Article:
Ham increases cancer risk. Should I stop eating it?

Ham
According to the World Health Organisation (WHO), eating ham increases your risk of contracting colon cancer. In fact, it’s not just ham. The WHO have officially classified all processed meat as a Group 1 carcinogen (carcinogenic to humans), so bacon, sausages, and hot dogs are on the list too, along with any other meats that have been cured, salted, smoked, or fermented. Does this mean I need to give up my daily ham sandwiches then?

What are the risks of processed meats causing cancer?

According to the WHO report, eating just 50 grams of ham (or any other processed meat) per day could raise a person’s risk of developing colon cancer by 18%. Although that initially sounds a lot, you have to remember that it’s 18% of whatever your risk already is. Therefore, if you originally had a 5% chance of contracting cancer, an 18% increase would mean that you now have a 5.9% chance of contracting cancer. It may not sound like much, but any increase is a bad thing. You also have to consider that in somebody with a 50% risk, that would shoot up to 59%. That is significant.

This causes a worry for me, as I eat a 113 gram packet of ham per day, five days a week, so that would increase my risk by something closer to 30-40%, depending on how accurately the figures scale up! So, what do I do?

What are the alternatives to eating processed meats?

Clearly, the best option is to give up eating ham altogether, but alternatives are hard to find, as ham provides me with a decent amount of protein, whilst also being relatively low in fat. The suggested alternative is switching to a meat that isn’t processed, like chicken or fish, but those bring their own problems.

As somebody who does weight training several times a week, I like to get a decent protein intake from my meals. Up until about a year ago, a significant amount of my daily protein intake used to come from tinned tuna. In fact, I used to eat a small tin of tuna everyday, until stories arose about high levels of mercury in tuna, causing me to cut it out completely. Now I have a similar problem with ham.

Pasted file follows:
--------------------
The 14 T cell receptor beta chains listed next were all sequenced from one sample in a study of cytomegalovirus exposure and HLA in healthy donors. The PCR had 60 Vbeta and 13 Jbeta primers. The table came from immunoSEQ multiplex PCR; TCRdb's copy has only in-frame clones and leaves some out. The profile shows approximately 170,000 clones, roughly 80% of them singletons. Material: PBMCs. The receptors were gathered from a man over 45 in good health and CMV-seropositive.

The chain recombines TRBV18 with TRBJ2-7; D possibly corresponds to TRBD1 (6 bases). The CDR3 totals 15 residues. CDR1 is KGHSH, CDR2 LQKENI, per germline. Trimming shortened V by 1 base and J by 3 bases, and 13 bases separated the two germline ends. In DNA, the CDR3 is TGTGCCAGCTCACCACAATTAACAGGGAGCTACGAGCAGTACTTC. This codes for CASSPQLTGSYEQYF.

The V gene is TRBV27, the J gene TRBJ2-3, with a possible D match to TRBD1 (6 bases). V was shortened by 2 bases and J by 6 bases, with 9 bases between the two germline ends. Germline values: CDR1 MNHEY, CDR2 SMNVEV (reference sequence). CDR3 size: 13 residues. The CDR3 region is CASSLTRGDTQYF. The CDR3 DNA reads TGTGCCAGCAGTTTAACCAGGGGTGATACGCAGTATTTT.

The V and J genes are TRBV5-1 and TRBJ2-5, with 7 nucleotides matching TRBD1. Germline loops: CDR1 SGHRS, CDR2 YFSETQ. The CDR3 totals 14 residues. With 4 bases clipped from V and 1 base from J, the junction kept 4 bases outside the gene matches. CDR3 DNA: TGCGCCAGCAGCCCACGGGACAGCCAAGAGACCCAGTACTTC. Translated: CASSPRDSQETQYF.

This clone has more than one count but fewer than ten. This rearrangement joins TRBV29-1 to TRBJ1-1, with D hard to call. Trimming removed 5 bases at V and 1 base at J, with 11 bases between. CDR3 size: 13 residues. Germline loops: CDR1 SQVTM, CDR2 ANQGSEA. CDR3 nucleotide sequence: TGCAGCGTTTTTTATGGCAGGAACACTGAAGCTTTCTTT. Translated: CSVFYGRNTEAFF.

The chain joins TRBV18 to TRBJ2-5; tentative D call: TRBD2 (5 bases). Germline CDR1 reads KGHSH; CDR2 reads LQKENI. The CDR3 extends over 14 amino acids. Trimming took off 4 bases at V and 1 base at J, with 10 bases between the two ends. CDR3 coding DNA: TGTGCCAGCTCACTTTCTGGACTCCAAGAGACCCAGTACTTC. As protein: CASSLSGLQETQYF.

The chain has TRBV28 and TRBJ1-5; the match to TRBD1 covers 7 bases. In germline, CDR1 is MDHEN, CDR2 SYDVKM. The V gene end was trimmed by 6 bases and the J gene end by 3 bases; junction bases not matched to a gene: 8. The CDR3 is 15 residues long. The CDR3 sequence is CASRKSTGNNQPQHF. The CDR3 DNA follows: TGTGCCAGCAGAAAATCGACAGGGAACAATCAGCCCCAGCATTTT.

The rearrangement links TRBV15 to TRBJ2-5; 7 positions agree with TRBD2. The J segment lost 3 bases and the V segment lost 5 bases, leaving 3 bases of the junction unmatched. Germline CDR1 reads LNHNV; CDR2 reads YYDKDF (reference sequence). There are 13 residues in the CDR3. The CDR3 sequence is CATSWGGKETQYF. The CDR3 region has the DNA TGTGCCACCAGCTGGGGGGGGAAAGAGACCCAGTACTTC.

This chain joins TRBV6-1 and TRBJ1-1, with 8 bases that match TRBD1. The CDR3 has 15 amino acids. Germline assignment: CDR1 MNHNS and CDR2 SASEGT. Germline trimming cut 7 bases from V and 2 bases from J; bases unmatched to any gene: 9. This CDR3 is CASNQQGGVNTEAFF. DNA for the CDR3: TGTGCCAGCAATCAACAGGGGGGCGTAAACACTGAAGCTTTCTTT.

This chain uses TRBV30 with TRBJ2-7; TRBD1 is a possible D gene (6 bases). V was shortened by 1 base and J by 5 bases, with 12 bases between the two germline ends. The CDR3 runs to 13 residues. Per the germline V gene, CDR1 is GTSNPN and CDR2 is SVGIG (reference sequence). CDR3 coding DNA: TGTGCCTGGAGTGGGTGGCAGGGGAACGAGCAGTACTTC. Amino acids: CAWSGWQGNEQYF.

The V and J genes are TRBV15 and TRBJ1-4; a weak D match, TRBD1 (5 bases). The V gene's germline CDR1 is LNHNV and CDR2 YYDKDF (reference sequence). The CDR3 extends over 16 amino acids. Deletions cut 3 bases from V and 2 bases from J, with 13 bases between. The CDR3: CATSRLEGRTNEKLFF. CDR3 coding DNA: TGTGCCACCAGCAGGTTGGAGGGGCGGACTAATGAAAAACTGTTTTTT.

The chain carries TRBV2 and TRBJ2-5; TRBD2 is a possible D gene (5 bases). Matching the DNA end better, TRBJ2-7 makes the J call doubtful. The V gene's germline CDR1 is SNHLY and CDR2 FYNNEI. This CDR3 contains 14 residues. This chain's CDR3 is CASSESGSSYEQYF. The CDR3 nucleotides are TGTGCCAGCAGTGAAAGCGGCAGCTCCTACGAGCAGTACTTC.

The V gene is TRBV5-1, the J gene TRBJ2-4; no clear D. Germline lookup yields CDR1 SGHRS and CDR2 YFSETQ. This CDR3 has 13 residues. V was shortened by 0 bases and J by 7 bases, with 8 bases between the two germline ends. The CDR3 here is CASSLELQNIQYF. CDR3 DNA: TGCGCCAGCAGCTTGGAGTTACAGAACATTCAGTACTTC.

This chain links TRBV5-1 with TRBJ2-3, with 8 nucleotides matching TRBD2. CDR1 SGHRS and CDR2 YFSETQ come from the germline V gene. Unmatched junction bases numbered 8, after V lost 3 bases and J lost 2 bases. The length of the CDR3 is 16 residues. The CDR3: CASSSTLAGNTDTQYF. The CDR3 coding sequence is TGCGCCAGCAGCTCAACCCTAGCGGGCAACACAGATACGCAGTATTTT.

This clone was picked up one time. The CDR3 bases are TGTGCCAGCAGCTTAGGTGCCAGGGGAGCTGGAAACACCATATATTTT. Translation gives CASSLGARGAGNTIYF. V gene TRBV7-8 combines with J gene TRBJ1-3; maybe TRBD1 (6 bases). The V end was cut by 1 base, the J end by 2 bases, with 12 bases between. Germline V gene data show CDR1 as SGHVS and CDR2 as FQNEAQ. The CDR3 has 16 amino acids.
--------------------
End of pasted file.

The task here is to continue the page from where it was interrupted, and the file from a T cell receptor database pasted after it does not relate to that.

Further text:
I could switch to chicken slices in my sandwiches, but I developed a moral objection to eating chicken due to the live ones that visit my garden, along with other fowl, every day. I never ever thought I’d be a vegetarian (mainly as I don’t like any fruits or vegetables), but the more I’ve been exposed to animals on a daily basis, the less I want to be eating them. I could get away with ham, as there are no pigs around here, but chicken is just too difficult. Without meat in my diet though, my daily diet is basically bread, pasta, and milk (with a Belvita breakfast biscuit).

A couple of years back, I started having Quorn slices in my daily sandwiches, as it’s high in protein, but very low in fact. Taste wise, both the chicken and turkey flavoured slices are hard to tell from the real thing. However, a packet of Quorn slices costs nearly three times as much as a cheap packet of ham, and, as a “struggling artiste”, that’s significant.

This is the core of the problem. We’re discovering now that more and more meats are bad for us, plus there are those who avoid meat for moral reasons, but the fact is that meat is a relatively cheap source of protein. I spend hours scouring the Tesco website for a suitable food replacement that offers the same protein at a similar price, without huge amounts of fat like cheese, and there aren’t many about.

Meat-free substitutes like Quorn are still seen as expensive novelties for “rich people”, so, until a cheaper alternative becomes available, many less well off people will continue to eat their daily meat, even though they know they’re risking their health. After all, numerous warnings about the dangers of a high fat diet haven’t stopped people living on fast food, have they?